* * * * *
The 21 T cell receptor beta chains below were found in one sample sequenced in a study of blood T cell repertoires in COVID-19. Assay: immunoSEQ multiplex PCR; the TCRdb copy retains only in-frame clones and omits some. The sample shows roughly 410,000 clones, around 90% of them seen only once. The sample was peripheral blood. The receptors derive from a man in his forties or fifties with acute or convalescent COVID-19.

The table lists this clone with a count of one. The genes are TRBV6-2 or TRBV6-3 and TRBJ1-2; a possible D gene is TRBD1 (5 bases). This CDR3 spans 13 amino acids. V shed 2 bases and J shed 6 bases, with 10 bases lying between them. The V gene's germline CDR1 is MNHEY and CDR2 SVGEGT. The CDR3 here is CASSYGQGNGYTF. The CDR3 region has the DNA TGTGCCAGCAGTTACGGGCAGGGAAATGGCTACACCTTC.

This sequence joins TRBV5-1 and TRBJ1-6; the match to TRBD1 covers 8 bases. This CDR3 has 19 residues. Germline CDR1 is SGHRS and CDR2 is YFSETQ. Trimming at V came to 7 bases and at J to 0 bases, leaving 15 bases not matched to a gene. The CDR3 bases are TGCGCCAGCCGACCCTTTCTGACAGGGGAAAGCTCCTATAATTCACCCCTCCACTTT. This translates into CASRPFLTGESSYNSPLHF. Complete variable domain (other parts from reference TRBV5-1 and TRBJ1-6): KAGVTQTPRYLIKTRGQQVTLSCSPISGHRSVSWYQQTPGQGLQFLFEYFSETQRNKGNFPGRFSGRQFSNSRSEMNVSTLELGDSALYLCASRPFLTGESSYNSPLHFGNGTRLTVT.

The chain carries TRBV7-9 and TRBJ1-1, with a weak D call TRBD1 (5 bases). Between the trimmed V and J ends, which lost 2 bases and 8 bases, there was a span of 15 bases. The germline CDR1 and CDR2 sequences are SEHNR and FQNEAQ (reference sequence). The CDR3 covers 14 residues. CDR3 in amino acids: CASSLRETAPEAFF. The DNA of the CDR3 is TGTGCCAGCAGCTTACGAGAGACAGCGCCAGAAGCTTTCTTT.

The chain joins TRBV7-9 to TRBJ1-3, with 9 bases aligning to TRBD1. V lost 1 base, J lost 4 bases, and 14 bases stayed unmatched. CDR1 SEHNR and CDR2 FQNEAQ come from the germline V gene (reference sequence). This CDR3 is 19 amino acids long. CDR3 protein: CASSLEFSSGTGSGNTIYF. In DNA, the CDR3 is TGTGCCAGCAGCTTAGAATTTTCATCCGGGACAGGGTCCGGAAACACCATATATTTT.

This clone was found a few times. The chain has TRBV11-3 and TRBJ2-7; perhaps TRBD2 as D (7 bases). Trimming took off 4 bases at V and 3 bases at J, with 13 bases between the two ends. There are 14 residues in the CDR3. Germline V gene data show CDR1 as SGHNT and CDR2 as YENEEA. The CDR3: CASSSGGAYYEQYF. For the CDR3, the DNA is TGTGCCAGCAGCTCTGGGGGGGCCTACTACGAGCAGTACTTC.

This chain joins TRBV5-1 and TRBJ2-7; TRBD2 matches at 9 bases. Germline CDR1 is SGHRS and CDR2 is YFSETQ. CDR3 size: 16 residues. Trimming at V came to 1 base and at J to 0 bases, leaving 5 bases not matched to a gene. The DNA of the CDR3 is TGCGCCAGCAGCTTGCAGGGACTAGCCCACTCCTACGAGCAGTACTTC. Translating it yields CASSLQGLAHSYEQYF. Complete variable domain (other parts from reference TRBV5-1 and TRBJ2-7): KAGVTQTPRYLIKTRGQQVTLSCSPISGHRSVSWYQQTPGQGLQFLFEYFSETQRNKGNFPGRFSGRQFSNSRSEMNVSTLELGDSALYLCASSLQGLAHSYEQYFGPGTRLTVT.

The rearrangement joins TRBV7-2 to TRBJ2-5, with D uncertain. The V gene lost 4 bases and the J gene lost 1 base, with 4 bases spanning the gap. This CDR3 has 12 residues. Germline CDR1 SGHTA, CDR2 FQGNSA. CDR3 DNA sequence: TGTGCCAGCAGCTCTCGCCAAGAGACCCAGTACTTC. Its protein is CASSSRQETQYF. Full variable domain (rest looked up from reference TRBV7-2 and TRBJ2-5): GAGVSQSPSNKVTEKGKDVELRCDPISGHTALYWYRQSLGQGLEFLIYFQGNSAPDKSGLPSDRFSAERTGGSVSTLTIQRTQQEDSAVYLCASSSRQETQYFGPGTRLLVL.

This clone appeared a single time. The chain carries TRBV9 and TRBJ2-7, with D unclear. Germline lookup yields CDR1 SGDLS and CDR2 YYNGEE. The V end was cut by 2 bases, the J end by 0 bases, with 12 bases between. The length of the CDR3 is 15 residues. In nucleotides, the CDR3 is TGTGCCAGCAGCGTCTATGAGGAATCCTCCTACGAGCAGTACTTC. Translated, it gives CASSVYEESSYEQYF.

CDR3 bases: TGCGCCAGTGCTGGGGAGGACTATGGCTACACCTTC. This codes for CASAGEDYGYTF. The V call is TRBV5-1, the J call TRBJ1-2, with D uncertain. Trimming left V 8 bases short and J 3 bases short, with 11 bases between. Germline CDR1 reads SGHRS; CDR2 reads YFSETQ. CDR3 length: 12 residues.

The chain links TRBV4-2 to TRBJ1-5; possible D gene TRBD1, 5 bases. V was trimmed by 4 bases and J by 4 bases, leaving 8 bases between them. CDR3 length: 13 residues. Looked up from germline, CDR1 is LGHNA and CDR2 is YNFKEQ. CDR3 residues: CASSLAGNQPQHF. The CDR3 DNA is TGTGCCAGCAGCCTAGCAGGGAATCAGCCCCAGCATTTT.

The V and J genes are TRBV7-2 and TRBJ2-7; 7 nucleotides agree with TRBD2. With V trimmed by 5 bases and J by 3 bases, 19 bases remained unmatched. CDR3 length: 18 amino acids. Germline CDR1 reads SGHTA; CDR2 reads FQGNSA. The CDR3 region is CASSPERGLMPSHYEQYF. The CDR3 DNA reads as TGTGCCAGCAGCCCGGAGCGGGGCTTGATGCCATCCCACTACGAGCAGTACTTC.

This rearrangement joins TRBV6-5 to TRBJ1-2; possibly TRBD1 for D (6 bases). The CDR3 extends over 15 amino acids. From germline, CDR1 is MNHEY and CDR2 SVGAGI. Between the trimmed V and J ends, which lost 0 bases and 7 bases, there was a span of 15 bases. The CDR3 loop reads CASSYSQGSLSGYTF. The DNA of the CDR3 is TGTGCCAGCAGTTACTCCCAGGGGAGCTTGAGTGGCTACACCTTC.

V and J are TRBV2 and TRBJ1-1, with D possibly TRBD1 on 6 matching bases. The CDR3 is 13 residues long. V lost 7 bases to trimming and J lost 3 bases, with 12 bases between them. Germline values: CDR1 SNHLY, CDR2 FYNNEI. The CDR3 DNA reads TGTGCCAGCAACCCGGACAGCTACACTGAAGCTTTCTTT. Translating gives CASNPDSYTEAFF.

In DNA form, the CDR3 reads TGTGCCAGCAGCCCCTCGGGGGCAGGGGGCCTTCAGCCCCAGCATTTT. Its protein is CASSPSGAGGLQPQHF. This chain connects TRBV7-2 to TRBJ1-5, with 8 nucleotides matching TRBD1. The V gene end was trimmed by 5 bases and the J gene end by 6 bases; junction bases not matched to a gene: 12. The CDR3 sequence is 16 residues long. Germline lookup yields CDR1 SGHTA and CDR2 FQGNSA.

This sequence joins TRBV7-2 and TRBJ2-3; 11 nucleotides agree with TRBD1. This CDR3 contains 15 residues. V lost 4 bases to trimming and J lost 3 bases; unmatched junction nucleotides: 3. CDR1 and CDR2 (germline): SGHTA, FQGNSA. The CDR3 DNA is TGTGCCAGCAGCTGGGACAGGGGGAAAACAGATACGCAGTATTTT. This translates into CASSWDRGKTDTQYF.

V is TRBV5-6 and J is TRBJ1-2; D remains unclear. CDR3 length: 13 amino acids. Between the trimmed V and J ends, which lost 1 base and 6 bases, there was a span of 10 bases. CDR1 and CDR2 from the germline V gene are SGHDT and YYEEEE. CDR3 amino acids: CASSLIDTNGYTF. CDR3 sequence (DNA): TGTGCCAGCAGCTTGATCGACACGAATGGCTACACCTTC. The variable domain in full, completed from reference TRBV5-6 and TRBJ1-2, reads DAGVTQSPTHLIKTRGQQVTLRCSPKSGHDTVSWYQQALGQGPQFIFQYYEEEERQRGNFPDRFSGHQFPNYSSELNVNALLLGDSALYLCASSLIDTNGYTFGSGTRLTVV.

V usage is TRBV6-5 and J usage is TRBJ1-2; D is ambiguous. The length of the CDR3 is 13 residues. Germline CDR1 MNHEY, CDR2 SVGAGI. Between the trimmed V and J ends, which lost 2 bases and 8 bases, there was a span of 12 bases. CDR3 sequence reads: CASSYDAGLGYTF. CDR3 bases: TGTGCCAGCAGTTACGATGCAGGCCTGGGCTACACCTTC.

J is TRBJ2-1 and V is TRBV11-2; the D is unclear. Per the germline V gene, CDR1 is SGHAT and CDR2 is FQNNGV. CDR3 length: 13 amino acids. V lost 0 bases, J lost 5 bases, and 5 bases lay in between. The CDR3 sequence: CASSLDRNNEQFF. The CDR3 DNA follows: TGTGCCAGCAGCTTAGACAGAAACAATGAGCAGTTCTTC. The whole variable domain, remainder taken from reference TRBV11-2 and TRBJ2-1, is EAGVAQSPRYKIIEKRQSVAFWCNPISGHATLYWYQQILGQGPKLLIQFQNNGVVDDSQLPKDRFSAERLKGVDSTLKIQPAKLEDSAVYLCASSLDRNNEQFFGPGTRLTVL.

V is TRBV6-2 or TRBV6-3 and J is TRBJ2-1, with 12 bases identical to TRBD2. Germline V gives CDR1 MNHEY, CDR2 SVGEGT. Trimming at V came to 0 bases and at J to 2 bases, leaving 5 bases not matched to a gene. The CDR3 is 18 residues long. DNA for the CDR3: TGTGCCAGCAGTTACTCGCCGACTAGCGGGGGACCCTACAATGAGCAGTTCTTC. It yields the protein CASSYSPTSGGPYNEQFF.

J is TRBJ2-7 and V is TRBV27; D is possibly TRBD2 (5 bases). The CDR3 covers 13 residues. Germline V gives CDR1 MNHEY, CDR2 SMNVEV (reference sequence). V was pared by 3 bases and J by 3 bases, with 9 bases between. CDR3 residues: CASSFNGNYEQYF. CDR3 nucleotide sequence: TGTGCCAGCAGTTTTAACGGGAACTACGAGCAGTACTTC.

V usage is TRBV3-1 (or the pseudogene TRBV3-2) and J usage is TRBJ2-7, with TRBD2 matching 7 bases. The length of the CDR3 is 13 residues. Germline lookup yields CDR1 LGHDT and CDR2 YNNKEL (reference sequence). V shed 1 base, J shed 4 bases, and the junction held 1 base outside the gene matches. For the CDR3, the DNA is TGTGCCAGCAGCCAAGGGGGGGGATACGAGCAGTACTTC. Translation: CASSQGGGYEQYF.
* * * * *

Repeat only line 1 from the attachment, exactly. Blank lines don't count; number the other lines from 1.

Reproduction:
The 21 T cell receptor beta chains below were found in one sample sequenced in a study of blood T cell repertoires in COVID-19. Assay: immunoSEQ multiplex PCR; the TCRdb copy retains only in-frame clones and omits some. The sample shows roughly 410,000 clones, around 90% of them seen only once. The sample was peripheral blood. The receptors derive from a man in his forties or fifties with acute or convalescent COVID-19.